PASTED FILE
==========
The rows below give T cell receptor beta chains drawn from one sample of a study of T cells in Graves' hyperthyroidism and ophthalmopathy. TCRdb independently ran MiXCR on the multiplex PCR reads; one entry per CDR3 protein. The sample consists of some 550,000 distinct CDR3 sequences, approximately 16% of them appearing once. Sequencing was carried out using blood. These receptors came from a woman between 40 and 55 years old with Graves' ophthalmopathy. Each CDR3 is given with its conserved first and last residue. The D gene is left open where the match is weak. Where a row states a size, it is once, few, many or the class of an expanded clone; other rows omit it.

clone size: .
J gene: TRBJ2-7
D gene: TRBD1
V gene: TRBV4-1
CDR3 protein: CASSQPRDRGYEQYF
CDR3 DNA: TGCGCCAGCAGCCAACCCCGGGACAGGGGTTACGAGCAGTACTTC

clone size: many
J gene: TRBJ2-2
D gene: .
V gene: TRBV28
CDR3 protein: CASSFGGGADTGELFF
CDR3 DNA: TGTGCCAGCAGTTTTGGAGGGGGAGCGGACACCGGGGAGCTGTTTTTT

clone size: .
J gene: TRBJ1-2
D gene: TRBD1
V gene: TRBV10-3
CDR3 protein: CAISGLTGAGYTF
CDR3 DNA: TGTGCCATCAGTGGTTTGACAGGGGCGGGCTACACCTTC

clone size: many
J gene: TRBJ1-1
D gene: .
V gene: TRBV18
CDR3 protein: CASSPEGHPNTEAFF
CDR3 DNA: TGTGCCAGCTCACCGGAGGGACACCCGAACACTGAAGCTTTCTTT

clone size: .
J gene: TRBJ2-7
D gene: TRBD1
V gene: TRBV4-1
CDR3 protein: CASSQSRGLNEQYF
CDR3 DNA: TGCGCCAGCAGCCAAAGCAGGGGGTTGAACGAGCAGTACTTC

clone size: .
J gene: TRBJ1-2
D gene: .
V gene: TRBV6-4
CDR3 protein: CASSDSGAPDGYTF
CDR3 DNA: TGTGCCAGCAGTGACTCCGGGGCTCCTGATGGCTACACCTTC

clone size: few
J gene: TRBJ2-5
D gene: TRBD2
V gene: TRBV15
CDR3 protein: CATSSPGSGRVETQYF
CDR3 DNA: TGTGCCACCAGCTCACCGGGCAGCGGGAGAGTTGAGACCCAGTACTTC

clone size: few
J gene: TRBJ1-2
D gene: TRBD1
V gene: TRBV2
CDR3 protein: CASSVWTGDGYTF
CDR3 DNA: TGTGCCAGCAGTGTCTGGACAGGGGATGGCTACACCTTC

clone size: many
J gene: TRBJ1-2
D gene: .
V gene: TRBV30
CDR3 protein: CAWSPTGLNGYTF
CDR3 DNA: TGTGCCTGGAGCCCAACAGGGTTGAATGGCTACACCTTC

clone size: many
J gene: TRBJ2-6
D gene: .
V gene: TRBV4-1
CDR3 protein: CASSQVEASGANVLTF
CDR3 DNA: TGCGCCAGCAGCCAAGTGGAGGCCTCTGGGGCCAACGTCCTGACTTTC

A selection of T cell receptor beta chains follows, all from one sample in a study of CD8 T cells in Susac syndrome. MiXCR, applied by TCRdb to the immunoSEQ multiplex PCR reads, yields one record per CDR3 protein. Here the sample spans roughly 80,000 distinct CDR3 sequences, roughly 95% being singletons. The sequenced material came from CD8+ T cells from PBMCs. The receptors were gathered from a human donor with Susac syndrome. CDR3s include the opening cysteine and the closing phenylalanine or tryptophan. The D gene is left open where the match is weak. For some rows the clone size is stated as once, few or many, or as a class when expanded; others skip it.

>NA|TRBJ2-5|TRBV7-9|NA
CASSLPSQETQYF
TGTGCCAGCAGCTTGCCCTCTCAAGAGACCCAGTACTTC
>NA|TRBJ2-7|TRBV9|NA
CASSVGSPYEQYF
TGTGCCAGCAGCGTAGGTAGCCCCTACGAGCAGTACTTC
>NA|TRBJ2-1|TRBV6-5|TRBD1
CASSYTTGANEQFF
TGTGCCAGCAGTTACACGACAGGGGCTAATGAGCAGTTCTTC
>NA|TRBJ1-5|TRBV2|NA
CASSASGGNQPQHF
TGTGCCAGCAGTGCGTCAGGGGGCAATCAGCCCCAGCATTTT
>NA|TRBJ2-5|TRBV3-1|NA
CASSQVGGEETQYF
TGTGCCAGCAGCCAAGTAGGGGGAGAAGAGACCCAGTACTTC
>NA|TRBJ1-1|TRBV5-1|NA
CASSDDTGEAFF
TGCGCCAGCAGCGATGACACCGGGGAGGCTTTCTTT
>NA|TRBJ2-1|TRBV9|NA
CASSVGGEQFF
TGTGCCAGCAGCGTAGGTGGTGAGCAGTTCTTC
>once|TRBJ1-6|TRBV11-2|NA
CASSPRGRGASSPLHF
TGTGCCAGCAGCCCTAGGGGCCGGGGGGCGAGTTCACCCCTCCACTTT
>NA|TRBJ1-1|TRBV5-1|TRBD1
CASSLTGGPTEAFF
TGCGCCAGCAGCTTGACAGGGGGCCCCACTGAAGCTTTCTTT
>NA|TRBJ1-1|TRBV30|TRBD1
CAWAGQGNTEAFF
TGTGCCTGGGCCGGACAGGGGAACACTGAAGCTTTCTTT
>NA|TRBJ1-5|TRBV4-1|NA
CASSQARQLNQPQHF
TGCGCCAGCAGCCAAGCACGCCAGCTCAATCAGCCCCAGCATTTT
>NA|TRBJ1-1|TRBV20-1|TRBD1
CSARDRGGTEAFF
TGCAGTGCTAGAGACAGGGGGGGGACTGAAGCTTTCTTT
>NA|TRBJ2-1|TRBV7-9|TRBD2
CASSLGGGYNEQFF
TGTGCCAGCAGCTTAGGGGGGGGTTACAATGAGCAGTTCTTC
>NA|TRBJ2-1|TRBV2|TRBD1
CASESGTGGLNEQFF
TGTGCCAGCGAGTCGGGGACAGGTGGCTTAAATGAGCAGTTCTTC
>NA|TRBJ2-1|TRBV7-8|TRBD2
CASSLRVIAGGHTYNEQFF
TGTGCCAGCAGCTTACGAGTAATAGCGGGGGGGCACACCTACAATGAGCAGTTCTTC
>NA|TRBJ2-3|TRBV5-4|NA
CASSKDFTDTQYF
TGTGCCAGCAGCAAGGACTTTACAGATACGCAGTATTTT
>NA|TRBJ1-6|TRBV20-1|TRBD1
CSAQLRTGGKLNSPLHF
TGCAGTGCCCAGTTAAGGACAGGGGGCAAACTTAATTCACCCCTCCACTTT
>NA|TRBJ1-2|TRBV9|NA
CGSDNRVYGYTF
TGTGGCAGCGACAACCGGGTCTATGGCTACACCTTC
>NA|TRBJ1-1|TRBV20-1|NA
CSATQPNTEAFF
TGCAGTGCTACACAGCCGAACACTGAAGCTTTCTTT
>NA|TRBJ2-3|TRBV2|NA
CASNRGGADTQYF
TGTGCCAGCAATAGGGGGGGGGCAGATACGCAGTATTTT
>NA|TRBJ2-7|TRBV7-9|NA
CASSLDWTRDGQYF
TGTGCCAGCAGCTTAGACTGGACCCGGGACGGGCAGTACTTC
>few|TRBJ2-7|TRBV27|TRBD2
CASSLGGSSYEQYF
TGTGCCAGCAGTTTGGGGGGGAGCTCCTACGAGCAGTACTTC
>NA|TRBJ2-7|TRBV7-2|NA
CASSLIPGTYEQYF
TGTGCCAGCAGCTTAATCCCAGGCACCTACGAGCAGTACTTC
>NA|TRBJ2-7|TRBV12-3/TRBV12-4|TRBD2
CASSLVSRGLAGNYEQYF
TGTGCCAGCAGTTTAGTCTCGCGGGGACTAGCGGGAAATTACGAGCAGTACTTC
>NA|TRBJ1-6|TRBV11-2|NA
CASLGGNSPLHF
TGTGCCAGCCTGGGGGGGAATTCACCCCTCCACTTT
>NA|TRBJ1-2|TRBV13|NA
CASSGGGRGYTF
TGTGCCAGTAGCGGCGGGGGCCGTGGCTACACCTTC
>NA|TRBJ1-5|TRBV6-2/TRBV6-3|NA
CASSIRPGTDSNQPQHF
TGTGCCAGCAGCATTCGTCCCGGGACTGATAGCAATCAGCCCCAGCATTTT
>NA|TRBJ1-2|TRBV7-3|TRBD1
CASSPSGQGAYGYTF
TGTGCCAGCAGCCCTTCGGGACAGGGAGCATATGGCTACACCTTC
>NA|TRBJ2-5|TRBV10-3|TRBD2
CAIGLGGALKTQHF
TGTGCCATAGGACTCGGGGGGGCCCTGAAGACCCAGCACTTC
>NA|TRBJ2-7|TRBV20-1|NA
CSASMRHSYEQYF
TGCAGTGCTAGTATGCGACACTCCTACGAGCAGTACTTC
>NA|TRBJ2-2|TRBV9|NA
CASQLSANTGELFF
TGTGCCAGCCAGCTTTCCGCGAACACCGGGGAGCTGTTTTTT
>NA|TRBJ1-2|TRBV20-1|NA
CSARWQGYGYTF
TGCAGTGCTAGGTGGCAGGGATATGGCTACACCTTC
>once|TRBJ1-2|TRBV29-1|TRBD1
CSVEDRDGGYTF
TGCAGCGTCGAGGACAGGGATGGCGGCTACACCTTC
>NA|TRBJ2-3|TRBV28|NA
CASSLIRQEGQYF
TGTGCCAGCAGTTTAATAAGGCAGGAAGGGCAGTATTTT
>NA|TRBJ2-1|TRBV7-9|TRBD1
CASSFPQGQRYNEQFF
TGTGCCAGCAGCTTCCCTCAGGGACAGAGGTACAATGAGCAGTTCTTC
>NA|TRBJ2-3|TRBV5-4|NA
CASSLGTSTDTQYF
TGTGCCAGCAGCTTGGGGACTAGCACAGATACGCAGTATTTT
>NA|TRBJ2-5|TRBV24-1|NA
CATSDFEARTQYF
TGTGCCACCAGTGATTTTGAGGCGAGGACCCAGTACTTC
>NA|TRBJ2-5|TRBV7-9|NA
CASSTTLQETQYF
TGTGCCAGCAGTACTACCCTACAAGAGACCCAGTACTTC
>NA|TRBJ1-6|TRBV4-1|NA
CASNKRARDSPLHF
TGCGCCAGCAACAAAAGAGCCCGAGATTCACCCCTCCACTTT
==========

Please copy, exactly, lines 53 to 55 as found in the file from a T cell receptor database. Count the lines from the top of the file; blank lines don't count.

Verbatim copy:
V gene: TRBV30
CDR3 protein: CAWSPTGLNGYTF
CDR3 DNA: TGTGCCTGGAGCCCAACAGGGTTGAATGGCTACACCTTC